As India’s capital Delhi continues to see rising coronavirus cases put stress on the medical system, local communities and residential complexes are stepping in to buy oxygen cylinders, pulse oximeters and even ventilators for residents.
Delhi is one of India’s worst-affected cities in the pandemic, with 62,655 Covid-19 cases and 2,233 deaths.
At Ambica Co-Op Housing Building Society in Paschim Vihar in West Delhi, at least eight of its residents, who number about 600, have tested positive for the coronavirus. Two men, both above the age of 75, have died.
The resident welfare association (RWA) governing the complex has bought three home oxygen converters and four oxygen cylinders, and ordered 100 portable oxygen cans for its residents.
In India, RWAs manage the daily running of their residential areas.
“A main problem is when people need oxygen. So we were able to help out six to seven residents when they needed oxygen. We have placed the equipment in a large hall (in the complex). Whenever someone phones for it, we send it across and explain to them how to use it,” said Mr Lokesh Munjal, RWA president for the society. “In Delhi, cases are going up day by day. We have to do something at our level,” he added.
Delhi, which has a population of 19 million, has recorded tales of desperate scrambles for intensive care unit beds, patients being forced to go to multiple hospitals to seek admission, and long queues at crematoriums.
The city’s government has forecast that it will have 500,000 cases by the end of next month.
It has also said that Covid-19 patients who are in home quarantine can call a government helpline for free pulse oximeters or oxygen cylinders if needed.
The outbreak in India, which has more than 440,000 cases, is expected to peak as late as mid-November.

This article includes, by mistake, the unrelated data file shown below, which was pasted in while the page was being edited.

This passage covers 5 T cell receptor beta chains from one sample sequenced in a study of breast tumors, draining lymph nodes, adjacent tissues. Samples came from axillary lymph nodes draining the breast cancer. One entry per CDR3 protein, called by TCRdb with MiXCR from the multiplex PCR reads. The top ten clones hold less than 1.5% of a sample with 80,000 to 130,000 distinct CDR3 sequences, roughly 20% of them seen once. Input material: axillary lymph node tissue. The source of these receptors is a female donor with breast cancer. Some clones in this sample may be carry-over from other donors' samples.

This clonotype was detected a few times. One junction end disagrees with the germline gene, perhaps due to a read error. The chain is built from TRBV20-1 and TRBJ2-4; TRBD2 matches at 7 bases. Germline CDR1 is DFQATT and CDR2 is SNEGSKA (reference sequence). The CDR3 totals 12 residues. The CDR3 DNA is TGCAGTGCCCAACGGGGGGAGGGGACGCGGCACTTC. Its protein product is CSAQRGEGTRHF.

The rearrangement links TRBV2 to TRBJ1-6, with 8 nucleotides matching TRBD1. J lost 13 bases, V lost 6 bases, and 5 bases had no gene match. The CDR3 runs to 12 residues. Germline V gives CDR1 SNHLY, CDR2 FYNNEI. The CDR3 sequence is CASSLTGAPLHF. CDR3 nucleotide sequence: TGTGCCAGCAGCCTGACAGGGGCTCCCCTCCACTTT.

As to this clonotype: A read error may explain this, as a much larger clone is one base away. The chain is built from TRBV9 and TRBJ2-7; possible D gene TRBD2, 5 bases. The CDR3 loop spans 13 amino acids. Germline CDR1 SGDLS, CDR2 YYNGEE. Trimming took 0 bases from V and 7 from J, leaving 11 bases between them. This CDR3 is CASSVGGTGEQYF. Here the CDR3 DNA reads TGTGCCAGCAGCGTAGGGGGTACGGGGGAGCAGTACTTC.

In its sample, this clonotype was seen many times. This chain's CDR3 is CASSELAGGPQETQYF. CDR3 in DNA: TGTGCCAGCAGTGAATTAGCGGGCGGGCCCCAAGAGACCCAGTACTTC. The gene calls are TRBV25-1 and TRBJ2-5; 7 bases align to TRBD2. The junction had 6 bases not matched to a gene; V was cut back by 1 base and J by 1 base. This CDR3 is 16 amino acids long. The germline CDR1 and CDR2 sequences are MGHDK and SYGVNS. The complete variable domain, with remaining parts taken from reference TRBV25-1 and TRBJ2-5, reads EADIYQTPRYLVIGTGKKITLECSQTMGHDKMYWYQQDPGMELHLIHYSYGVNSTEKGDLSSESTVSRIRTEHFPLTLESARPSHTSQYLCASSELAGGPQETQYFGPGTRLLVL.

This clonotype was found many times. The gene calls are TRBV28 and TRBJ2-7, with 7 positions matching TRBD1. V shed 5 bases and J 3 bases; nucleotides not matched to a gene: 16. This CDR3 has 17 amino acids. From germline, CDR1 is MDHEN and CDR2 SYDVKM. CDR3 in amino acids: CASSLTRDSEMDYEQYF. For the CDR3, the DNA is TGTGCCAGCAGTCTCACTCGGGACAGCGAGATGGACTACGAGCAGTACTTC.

India has the world’s fourth-highest number of confirmed cases, but World Health Organisation experts have noted that the numbers are still not alarming, given the country’s population of 1.35 billion.
A spiritual centre in the capital city, described in Indian media reports as being larger than 22 football fields, has been converted into a Covid-19 facility with 10,000 beds.
Hospital beds have also been set up in 40 hotels, 77 banquet halls and 500 railway coaches.
Doctors have advised people to take as many precautions as they can at the local level.
“The ground reality is that we are expecting the numbers to increase every day, and what I think is that RWAs and local medical bodies have to play the role of an extended family,” said Dr Sandeep Sharma, a radiologist and president of the Indian Medical Association’s South Delhi branch.
“I believe it gives you not only confidence, but also comfort that there are people around. It is the need of the hour.”
At Nizamuddin West neighbourhood in Central Delhi, the RWA is training security guards and some residents on how to use oxygen cylinders and oxygen concentrates.
The RWA has also bought a bilevel positive airway pressure machine, which pushes air into the lungs, for more serious cases within the 750-family neighbourhood.
“We have a few doctors who have formed a group for emergencies and to guide residents on the use of oxygen,” said Mr Kamaal Akhtar, vice-president of the neighbourhood’s RWA.
“In this current scenario, it is necessary.”